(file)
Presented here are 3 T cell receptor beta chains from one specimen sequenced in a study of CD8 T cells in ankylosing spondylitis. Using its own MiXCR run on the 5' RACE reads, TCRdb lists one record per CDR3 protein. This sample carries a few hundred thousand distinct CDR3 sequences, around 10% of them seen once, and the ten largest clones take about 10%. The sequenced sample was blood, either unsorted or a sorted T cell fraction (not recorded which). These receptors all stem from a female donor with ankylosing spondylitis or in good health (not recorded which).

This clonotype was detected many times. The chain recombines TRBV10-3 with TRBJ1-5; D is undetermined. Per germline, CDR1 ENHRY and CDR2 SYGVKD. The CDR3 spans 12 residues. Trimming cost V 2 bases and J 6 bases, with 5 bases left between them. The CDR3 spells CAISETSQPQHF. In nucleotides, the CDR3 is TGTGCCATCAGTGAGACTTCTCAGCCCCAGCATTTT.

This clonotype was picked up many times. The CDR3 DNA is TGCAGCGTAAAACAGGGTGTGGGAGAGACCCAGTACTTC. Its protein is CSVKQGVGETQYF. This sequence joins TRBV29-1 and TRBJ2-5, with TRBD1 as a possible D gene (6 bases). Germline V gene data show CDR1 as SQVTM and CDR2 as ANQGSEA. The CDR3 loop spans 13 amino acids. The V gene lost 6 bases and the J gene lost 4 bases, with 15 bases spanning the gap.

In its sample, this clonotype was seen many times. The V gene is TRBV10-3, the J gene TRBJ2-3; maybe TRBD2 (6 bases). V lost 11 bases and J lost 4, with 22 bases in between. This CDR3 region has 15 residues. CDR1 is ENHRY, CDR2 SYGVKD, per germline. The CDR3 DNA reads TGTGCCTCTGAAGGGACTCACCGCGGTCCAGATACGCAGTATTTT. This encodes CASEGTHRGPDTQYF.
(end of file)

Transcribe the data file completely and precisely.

Presented here are 3 T cell receptor beta chains from one specimen sequenced in a study of CD8 T cells in ankylosing spondylitis. Using its own MiXCR run on the 5' RACE reads, TCRdb lists one record per CDR3 protein. This sample carries a few hundred thousand distinct CDR3 sequences, around 10% of them seen once, and the ten largest clones take about 10%. The sequenced sample was blood, either unsorted or a sorted T cell fraction (not recorded which). These receptors all stem from a female donor with ankylosing spondylitis or in good health (not recorded which).

This clonotype was detected many times. The chain recombines TRBV10-3 with TRBJ1-5; D is undetermined. Per germline, CDR1 ENHRY and CDR2 SYGVKD. The CDR3 spans 12 residues. Trimming cost V 2 bases and J 6 bases, with 5 bases left between them. The CDR3 spells CAISETSQPQHF. In nucleotides, the CDR3 is TGTGCCATCAGTGAGACTTCTCAGCCCCAGCATTTT.

This clonotype was picked up many times. The CDR3 DNA is TGCAGCGTAAAACAGGGTGTGGGAGAGACCCAGTACTTC. Its protein is CSVKQGVGETQYF. This sequence joins TRBV29-1 and TRBJ2-5, with TRBD1 as a possible D gene (6 bases). Germline V gene data show CDR1 as SQVTM and CDR2 as ANQGSEA. The CDR3 loop spans 13 amino acids. The V gene lost 6 bases and the J gene lost 4 bases, with 15 bases spanning the gap.

In its sample, this clonotype was seen many times. The V gene is TRBV10-3, the J gene TRBJ2-3; maybe TRBD2 (6 bases). V lost 11 bases and J lost 4, with 22 bases in between. This CDR3 region has 15 residues. CDR1 is ENHRY, CDR2 SYGVKD, per germline. The CDR3 DNA reads TGTGCCTCTGAAGGGACTCACCGCGGTCCAGATACGCAGTATTTT. This encodes CASEGTHRGPDTQYF.